The “participatory turn” cutting across technical approaches for appraising environment, risk, science, and technology has been accompanied by intense debates over the desired nature, extent, and quality of public engagement in science. Burgeoning work evaluating the effectiveness of such processes and the social study of science in society more generally is notable, however, for lacking systematic understanding of the very actors shaping these new forms science-society interaction. This paper addresses this lacuna by drawing on United Kingdom based in-depth empirical research (...)
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  • “You've Got It, You May Have It, You Haven't Got It”: Multiplicity, Heterogeneity, and the Unintended Consequences of HIV-Related Tests.Kevin P. Corbett - 2009 - Science, Technology, and Human Values 34 (1):102-125.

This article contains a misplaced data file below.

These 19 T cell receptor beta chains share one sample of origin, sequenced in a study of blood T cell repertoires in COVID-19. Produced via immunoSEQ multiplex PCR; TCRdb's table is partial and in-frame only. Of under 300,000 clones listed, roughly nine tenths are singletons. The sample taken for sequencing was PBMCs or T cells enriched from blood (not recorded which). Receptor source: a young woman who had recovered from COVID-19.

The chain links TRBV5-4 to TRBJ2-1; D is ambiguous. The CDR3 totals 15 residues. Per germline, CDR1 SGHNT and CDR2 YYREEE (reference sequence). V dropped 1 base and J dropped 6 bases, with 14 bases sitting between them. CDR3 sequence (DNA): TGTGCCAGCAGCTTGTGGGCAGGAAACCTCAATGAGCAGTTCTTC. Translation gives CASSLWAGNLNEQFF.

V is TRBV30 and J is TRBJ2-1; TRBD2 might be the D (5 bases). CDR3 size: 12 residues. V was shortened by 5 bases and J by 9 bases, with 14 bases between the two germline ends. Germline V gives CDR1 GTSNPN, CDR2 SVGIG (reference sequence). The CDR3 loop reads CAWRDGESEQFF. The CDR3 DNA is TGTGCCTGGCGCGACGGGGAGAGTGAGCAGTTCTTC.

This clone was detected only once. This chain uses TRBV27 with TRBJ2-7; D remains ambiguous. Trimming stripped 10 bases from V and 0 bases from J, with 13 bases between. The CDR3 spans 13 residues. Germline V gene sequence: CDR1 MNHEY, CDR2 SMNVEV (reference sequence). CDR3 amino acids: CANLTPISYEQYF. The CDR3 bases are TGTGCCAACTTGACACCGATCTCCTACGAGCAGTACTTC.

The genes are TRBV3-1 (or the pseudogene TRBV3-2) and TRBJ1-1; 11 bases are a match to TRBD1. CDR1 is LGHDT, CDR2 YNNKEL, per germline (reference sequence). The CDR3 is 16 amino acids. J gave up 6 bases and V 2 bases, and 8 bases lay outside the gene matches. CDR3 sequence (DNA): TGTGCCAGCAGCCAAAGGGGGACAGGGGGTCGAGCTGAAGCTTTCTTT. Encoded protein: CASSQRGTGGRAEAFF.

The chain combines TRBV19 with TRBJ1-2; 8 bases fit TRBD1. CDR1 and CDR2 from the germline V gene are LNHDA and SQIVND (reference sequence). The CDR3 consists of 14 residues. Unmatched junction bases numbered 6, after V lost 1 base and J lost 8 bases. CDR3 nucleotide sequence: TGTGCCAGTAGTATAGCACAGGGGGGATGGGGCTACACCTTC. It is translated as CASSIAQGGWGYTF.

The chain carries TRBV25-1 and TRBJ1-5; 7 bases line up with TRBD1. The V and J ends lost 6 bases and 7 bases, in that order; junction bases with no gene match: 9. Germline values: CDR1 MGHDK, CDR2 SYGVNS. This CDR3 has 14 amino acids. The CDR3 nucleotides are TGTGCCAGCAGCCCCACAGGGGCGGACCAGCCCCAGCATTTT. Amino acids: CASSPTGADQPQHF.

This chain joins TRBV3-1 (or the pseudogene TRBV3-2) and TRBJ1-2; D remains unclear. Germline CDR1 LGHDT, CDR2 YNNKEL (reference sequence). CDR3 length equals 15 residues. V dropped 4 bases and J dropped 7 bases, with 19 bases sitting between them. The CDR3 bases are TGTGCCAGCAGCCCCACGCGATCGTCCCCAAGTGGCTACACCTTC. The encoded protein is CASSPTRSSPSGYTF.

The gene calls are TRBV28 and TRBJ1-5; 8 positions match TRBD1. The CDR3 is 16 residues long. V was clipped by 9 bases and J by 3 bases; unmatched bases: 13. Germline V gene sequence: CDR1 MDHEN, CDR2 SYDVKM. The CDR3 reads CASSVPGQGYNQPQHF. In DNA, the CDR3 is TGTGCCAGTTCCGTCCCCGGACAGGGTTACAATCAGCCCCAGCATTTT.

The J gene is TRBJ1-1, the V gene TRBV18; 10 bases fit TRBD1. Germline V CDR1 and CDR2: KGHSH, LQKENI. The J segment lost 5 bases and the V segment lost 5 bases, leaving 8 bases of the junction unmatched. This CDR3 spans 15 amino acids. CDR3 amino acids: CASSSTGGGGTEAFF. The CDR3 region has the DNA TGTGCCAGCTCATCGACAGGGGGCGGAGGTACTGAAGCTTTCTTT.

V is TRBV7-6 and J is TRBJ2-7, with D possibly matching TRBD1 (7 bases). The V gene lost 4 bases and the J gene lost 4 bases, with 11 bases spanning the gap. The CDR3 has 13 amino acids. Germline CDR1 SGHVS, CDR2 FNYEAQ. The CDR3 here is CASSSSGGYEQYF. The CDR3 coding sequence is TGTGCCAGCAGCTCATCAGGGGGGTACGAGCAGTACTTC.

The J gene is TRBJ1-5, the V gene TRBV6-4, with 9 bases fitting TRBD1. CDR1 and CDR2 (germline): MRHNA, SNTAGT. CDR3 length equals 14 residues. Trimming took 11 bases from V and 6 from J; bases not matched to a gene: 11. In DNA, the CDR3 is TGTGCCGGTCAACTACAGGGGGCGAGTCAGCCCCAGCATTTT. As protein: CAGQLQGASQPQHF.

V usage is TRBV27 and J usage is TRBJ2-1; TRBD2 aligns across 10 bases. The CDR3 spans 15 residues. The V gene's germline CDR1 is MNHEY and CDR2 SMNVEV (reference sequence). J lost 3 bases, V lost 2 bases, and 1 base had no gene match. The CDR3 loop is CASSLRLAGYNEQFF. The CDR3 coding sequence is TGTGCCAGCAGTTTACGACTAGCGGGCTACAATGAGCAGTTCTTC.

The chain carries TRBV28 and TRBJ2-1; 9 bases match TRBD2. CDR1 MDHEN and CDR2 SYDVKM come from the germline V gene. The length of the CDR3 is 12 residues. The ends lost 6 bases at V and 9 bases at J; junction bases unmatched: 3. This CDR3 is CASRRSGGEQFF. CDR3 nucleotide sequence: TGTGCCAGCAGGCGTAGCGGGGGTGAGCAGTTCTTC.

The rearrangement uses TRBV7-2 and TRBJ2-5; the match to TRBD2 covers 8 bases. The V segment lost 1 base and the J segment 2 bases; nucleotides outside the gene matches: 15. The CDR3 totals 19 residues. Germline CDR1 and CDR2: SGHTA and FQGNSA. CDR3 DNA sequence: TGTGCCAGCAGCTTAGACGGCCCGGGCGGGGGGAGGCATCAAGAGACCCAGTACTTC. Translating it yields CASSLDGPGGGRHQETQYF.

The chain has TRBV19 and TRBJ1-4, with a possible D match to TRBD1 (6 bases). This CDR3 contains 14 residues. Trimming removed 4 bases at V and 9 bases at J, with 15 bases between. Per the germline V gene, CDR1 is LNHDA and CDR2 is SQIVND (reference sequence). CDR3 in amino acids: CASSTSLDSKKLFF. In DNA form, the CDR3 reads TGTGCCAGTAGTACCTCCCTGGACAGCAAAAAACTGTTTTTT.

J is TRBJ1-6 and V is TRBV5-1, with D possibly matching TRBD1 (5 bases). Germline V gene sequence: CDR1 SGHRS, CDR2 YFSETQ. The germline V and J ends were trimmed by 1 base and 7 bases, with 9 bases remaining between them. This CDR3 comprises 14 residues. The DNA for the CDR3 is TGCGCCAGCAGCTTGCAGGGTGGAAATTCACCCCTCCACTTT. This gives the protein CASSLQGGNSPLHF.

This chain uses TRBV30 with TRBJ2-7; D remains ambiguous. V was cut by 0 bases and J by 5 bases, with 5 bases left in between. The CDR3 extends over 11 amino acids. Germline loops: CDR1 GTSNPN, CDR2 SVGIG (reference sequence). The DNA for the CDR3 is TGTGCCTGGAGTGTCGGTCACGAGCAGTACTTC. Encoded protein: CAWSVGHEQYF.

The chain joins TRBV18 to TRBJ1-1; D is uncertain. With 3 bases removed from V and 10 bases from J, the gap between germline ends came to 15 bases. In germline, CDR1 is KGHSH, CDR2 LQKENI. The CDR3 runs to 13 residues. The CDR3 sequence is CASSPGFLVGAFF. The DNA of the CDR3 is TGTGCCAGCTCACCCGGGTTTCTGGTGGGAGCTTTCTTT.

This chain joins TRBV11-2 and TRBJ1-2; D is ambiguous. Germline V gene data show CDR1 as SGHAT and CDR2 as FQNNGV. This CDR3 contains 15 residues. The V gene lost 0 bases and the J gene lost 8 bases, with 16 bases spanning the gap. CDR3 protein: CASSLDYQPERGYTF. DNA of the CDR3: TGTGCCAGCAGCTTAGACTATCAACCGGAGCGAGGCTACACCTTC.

This article considers the experiences of health consumers who have undergone testing for human immunodeficiency virus antibodies, T cells, and viral load. These HIV-related tests are deployed for the purposes of making definitive diagnoses; yet some test consumers experience ambiguous outcomes. Drawing on an analysis of differing end-user experiences of these tests, where consumers' knowledge reflected the multiplicity and heterogeneity in test design, the author explores how these experiences reflect particular knowledges about these tests. The article contributes to efforts analyzing (...)
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  • It’s About Time: Adaptive Resource Management, Environmental Governance, and Science Studies.Kristoffer Whitney - 2019 - Science, Technology, and Human Values 44 (2):263-290.